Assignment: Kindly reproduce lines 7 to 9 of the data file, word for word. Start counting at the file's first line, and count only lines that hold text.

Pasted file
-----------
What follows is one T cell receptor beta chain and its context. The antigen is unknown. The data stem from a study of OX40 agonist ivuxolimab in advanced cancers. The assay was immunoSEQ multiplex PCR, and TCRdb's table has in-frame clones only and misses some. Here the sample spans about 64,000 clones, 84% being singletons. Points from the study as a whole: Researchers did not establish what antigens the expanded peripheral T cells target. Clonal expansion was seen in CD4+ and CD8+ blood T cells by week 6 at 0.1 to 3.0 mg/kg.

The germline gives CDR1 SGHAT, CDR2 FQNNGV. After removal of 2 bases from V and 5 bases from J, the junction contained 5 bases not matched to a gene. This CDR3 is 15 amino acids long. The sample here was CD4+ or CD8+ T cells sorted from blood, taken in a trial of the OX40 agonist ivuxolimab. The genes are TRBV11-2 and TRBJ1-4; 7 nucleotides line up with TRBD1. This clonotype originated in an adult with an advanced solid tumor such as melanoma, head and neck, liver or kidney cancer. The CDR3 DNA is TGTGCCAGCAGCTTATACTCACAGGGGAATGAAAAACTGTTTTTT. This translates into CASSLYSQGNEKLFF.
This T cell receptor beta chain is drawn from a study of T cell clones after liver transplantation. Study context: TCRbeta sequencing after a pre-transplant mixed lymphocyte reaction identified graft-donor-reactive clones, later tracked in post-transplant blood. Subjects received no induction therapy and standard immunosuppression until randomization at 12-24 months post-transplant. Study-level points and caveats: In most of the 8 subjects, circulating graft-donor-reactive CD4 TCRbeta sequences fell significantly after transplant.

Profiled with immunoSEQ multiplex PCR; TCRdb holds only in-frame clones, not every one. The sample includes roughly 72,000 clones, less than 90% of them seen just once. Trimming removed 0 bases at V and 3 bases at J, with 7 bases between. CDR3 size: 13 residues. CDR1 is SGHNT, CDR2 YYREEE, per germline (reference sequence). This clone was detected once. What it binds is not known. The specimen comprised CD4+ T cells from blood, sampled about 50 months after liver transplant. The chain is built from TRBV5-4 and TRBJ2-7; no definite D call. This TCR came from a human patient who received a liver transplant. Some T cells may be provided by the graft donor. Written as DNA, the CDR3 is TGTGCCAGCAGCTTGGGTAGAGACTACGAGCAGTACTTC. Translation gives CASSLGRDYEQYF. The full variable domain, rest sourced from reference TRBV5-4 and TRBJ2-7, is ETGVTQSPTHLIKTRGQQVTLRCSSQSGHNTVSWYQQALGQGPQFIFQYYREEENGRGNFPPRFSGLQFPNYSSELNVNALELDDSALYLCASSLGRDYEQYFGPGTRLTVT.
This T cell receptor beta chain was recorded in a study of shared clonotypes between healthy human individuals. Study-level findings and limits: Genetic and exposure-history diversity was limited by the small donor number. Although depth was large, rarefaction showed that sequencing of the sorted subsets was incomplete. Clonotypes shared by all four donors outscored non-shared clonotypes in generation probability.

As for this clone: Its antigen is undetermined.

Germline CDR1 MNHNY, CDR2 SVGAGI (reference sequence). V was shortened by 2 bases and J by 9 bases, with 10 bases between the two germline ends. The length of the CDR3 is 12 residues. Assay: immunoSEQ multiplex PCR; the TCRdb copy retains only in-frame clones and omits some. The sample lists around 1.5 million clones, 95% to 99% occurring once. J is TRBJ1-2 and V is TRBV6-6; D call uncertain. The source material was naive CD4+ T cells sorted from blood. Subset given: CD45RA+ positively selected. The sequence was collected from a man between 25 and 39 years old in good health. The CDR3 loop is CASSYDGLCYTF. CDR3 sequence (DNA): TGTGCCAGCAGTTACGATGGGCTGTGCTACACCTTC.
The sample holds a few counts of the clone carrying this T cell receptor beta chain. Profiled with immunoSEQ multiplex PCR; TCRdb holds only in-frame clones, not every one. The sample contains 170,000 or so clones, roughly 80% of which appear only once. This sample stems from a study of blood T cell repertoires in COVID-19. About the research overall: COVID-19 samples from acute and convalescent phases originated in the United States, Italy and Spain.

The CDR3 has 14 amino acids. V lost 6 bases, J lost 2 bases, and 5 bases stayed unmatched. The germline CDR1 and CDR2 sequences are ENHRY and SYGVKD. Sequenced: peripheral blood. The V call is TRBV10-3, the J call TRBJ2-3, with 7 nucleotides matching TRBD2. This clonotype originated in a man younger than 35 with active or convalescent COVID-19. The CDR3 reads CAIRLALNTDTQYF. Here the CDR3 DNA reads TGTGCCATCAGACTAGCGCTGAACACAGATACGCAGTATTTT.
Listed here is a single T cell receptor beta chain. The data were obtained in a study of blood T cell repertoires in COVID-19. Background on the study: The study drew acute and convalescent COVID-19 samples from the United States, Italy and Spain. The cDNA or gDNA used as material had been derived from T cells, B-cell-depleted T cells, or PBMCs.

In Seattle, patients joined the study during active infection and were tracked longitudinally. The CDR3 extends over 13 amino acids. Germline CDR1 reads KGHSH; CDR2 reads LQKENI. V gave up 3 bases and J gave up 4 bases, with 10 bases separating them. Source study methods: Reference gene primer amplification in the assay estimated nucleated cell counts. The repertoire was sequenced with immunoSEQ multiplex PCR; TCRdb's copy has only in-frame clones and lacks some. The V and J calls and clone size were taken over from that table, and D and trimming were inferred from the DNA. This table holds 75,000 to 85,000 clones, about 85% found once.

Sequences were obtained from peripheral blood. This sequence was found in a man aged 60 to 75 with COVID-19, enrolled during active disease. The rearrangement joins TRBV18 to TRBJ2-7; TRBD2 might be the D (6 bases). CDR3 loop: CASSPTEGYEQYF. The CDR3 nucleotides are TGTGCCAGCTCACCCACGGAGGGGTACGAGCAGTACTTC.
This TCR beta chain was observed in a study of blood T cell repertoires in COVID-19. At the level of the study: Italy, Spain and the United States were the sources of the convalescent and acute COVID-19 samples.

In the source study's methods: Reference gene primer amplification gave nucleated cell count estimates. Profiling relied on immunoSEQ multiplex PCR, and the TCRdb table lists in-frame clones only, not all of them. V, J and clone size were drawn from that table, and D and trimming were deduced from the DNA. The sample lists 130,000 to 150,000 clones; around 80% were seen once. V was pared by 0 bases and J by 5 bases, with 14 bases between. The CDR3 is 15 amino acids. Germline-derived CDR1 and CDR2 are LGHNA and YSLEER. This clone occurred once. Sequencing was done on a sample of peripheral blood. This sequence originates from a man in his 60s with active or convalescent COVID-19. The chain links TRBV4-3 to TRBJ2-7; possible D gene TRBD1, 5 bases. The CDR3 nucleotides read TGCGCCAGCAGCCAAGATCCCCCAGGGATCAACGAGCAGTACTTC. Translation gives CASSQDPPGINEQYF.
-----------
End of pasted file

Germline CDR1 MNHNY, CDR2 SVGAGI (reference sequence). V was shortened by 2 bases and J by 9 bases, with 10 bases between the two germline ends. The length of the CDR3 is 12 residues. Assay: immunoSEQ multiplex PCR; the TCRdb copy retains only in-frame clones and omits some. The sample lists around 1.5 million clones, 95% to 99% occurring once. J is TRBJ1-2 and V is TRBV6-6; D call uncertain. The source material was naive CD4+ T cells sorted from blood. Subset given: CD45RA+ positively selected. The sequence was collected from a man between 25 and 39 years old in good health. The CDR3 loop is CASSYDGLCYTF. CDR3 sequence (DNA): TGTGCCAGCAGTTACGATGGGCTGTGCTACACCTTC.
The sample holds a few counts of the clone carrying this T cell receptor beta chain. Profiled with immunoSEQ multiplex PCR; TCRdb holds only in-frame clones, not every one. The sample contains 170,000 or so clones, roughly 80% of which appear only once. This sample stems from a study of blood T cell repertoires in COVID-19. About the research overall: COVID-19 samples from acute and convalescent phases originated in the United States, Italy and Spain.

The CDR3 has 14 amino acids. V lost 6 bases, J lost 2 bases, and 5 bases stayed unmatched. The germline CDR1 and CDR2 sequences are ENHRY and SYGVKD. Sequenced: peripheral blood. The V call is TRBV10-3, the J call TRBJ2-3, with 7 nucleotides matching TRBD2. This clonotype originated in a man younger than 35 with active or convalescent COVID-19. The CDR3 reads CAIRLALNTDTQYF. Here the CDR3 DNA reads TGTGCCATCAGACTAGCGCTGAACACAGATACGCAGTATTTT.